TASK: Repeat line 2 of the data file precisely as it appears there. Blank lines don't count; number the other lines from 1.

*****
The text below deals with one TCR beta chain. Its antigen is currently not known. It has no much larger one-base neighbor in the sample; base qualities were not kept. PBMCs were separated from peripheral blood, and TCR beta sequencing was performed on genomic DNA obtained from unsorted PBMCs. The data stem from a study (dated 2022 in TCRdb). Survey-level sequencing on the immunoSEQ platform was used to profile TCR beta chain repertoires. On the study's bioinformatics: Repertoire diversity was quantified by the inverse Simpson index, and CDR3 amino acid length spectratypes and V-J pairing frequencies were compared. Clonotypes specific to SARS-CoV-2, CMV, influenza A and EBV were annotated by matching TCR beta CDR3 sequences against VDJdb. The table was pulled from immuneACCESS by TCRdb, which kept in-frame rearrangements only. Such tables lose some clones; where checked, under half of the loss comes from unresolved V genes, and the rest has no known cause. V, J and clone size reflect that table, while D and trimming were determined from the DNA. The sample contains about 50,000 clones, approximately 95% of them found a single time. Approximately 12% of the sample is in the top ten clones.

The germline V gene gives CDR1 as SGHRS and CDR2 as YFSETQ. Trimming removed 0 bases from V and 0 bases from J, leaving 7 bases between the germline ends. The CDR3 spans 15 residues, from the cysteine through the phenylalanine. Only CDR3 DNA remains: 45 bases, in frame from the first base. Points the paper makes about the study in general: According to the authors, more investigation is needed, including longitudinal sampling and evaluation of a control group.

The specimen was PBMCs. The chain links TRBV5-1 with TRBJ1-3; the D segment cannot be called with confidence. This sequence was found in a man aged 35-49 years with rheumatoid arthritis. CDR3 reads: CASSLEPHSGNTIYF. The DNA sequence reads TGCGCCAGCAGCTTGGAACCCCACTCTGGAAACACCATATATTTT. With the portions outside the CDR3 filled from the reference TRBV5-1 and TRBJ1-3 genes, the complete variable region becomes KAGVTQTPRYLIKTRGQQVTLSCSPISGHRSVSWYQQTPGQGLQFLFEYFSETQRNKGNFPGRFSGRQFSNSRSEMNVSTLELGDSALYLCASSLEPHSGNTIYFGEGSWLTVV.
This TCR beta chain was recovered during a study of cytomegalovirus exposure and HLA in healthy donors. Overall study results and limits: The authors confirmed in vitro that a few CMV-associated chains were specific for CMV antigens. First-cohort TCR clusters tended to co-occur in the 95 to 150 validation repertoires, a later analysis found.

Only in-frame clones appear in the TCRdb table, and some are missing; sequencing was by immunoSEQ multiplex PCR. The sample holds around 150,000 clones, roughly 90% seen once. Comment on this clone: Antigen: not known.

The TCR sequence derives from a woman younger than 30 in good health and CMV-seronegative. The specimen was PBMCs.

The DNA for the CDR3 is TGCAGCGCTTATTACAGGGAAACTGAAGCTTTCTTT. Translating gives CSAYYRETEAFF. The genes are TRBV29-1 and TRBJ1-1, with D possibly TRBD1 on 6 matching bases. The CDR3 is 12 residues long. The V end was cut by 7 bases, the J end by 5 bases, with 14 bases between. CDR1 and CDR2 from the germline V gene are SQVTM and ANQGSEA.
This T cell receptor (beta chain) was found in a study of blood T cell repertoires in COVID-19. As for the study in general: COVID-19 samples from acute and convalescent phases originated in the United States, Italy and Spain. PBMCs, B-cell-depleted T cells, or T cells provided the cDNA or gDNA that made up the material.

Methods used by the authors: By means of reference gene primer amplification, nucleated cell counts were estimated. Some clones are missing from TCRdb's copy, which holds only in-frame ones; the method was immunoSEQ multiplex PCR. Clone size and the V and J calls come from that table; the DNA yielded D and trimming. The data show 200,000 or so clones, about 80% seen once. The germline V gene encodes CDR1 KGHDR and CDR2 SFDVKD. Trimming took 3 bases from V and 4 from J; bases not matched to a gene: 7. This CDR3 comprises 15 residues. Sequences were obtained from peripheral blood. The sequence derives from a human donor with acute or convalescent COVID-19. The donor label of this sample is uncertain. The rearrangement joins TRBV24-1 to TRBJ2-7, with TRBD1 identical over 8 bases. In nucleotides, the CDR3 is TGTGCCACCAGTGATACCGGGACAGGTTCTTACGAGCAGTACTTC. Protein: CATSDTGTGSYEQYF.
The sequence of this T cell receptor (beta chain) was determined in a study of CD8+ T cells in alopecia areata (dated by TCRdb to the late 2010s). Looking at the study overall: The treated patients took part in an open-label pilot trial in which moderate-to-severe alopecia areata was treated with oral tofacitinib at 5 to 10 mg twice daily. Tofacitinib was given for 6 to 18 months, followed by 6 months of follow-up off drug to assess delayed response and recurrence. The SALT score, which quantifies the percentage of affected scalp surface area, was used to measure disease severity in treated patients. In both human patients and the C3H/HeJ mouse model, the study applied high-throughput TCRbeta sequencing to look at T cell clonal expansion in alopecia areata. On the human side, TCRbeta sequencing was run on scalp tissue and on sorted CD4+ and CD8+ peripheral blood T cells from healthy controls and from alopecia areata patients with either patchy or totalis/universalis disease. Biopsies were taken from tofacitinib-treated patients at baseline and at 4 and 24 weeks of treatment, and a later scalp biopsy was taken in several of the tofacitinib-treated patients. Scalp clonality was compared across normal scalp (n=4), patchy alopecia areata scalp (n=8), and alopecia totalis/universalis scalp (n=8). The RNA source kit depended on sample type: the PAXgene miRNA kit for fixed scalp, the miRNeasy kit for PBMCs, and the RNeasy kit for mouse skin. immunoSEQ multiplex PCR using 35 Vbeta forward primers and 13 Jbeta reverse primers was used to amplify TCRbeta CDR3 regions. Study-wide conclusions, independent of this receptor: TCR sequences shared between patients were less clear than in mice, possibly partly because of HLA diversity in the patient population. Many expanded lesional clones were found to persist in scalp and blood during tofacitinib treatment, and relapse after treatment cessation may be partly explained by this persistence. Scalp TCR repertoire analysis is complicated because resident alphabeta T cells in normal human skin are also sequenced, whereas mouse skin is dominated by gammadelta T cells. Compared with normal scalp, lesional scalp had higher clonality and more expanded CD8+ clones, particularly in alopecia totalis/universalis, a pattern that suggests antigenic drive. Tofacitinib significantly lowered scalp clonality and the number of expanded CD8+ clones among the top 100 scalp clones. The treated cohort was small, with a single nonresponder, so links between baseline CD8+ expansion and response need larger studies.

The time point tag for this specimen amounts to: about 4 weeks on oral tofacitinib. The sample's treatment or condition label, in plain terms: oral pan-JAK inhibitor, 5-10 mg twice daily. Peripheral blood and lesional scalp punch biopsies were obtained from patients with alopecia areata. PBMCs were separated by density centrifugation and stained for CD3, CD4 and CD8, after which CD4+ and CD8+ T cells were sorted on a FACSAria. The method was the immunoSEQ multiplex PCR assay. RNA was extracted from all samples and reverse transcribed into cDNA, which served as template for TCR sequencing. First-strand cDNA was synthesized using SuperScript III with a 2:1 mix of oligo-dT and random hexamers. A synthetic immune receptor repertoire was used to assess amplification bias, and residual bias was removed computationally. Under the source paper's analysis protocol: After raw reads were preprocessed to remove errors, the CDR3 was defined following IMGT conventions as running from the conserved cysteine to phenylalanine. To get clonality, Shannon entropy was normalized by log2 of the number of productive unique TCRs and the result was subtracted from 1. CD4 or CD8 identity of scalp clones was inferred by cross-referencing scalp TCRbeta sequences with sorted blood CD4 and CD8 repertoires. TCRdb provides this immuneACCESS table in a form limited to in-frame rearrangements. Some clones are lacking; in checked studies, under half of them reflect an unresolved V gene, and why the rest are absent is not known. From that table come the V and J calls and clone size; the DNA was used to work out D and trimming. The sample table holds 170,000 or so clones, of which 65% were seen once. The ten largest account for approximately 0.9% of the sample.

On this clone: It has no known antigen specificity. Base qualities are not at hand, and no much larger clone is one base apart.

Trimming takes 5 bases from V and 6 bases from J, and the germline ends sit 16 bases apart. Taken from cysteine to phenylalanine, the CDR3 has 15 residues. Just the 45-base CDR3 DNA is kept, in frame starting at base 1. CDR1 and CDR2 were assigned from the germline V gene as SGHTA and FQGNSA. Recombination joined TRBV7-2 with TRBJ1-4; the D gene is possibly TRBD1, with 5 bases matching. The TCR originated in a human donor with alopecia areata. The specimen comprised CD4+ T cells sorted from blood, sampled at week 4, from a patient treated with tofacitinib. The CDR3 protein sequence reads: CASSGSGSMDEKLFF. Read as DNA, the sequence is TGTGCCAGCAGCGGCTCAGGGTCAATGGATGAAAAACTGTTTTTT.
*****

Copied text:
The germline V gene gives CDR1 as SGHRS and CDR2 as YFSETQ. Trimming removed 0 bases from V and 0 bases from J, leaving 7 bases between the germline ends. The CDR3 spans 15 residues, from the cysteine through the phenylalanine. Only CDR3 DNA remains: 45 bases, in frame from the first base. Points the paper makes about the study in general: According to the authors, more investigation is needed, including longitudinal sampling and evaluation of a control group.